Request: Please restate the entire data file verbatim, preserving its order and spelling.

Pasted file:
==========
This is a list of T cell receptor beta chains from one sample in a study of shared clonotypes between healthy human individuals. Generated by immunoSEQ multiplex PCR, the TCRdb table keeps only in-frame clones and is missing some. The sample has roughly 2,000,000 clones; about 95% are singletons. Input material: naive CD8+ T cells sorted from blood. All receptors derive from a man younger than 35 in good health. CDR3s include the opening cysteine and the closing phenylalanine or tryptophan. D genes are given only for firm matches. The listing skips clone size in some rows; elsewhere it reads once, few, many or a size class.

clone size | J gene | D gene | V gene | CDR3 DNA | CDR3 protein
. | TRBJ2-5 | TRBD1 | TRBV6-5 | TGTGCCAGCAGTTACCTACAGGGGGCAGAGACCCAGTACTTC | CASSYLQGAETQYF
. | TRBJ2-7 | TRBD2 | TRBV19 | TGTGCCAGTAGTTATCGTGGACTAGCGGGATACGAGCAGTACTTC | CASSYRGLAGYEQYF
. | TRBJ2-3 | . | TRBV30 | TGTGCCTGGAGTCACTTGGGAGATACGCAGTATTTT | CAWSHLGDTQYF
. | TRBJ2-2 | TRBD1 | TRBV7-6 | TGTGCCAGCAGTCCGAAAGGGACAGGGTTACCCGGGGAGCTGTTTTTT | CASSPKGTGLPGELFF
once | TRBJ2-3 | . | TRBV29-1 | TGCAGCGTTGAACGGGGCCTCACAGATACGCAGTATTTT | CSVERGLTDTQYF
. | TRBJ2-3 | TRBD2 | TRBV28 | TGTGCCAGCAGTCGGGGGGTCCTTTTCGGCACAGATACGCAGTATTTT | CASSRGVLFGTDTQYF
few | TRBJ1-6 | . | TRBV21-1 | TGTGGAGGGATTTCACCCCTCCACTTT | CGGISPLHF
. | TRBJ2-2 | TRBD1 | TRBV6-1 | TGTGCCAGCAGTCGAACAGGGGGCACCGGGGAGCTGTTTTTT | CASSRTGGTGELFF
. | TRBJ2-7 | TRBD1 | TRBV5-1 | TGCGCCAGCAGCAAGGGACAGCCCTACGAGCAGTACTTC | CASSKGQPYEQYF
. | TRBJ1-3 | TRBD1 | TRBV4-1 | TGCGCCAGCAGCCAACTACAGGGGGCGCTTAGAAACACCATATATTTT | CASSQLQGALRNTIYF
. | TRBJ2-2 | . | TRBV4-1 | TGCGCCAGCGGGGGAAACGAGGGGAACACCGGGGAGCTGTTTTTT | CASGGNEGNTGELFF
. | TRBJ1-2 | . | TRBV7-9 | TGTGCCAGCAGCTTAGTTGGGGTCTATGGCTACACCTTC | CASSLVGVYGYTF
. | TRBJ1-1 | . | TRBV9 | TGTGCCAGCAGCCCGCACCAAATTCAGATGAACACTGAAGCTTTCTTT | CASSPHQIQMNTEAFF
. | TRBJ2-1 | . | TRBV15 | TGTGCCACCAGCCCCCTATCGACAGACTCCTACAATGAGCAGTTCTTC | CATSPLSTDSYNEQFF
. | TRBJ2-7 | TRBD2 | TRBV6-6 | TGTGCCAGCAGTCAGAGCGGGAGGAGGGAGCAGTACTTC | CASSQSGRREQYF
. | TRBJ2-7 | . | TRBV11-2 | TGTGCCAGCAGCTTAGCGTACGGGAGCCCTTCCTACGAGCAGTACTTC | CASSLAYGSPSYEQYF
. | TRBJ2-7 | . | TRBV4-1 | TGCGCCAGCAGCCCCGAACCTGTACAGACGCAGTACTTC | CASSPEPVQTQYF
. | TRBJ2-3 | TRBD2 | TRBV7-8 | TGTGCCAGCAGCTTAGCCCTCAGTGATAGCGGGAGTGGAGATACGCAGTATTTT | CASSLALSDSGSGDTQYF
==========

This is a list of T cell receptor beta chains from one sample in a study of shared clonotypes between healthy human individuals. Generated by immunoSEQ multiplex PCR, the TCRdb table keeps only in-frame clones and is missing some. The sample has roughly 2,000,000 clones; about 95% are singletons. Input material: naive CD8+ T cells sorted from blood. All receptors derive from a man younger than 35 in good health. CDR3s include the opening cysteine and the closing phenylalanine or tryptophan. D genes are given only for firm matches. The listing skips clone size in some rows; elsewhere it reads once, few, many or a size class.

clone size | J gene | D gene | V gene | CDR3 DNA | CDR3 protein
. | TRBJ2-5 | TRBD1 | TRBV6-5 | TGTGCCAGCAGTTACCTACAGGGGGCAGAGACCCAGTACTTC | CASSYLQGAETQYF
. | TRBJ2-7 | TRBD2 | TRBV19 | TGTGCCAGTAGTTATCGTGGACTAGCGGGATACGAGCAGTACTTC | CASSYRGLAGYEQYF
. | TRBJ2-3 | . | TRBV30 | TGTGCCTGGAGTCACTTGGGAGATACGCAGTATTTT | CAWSHLGDTQYF
. | TRBJ2-2 | TRBD1 | TRBV7-6 | TGTGCCAGCAGTCCGAAAGGGACAGGGTTACCCGGGGAGCTGTTTTTT | CASSPKGTGLPGELFF
once | TRBJ2-3 | . | TRBV29-1 | TGCAGCGTTGAACGGGGCCTCACAGATACGCAGTATTTT | CSVERGLTDTQYF
. | TRBJ2-3 | TRBD2 | TRBV28 | TGTGCCAGCAGTCGGGGGGTCCTTTTCGGCACAGATACGCAGTATTTT | CASSRGVLFGTDTQYF
few | TRBJ1-6 | . | TRBV21-1 | TGTGGAGGGATTTCACCCCTCCACTTT | CGGISPLHF
. | TRBJ2-2 | TRBD1 | TRBV6-1 | TGTGCCAGCAGTCGAACAGGGGGCACCGGGGAGCTGTTTTTT | CASSRTGGTGELFF
. | TRBJ2-7 | TRBD1 | TRBV5-1 | TGCGCCAGCAGCAAGGGACAGCCCTACGAGCAGTACTTC | CASSKGQPYEQYF
. | TRBJ1-3 | TRBD1 | TRBV4-1 | TGCGCCAGCAGCCAACTACAGGGGGCGCTTAGAAACACCATATATTTT | CASSQLQGALRNTIYF
. | TRBJ2-2 | . | TRBV4-1 | TGCGCCAGCGGGGGAAACGAGGGGAACACCGGGGAGCTGTTTTTT | CASGGNEGNTGELFF
. | TRBJ1-2 | . | TRBV7-9 | TGTGCCAGCAGCTTAGTTGGGGTCTATGGCTACACCTTC | CASSLVGVYGYTF
. | TRBJ1-1 | . | TRBV9 | TGTGCCAGCAGCCCGCACCAAATTCAGATGAACACTGAAGCTTTCTTT | CASSPHQIQMNTEAFF
. | TRBJ2-1 | . | TRBV15 | TGTGCCACCAGCCCCCTATCGACAGACTCCTACAATGAGCAGTTCTTC | CATSPLSTDSYNEQFF
. | TRBJ2-7 | TRBD2 | TRBV6-6 | TGTGCCAGCAGTCAGAGCGGGAGGAGGGAGCAGTACTTC | CASSQSGRREQYF
. | TRBJ2-7 | . | TRBV11-2 | TGTGCCAGCAGCTTAGCGTACGGGAGCCCTTCCTACGAGCAGTACTTC | CASSLAYGSPSYEQYF
. | TRBJ2-7 | . | TRBV4-1 | TGCGCCAGCAGCCCCGAACCTGTACAGACGCAGTACTTC | CASSPEPVQTQYF
. | TRBJ2-3 | TRBD2 | TRBV7-8 | TGTGCCAGCAGCTTAGCCCTCAGTGATAGCGGGAGTGGAGATACGCAGTATTTT | CASSLALSDSGSGDTQYF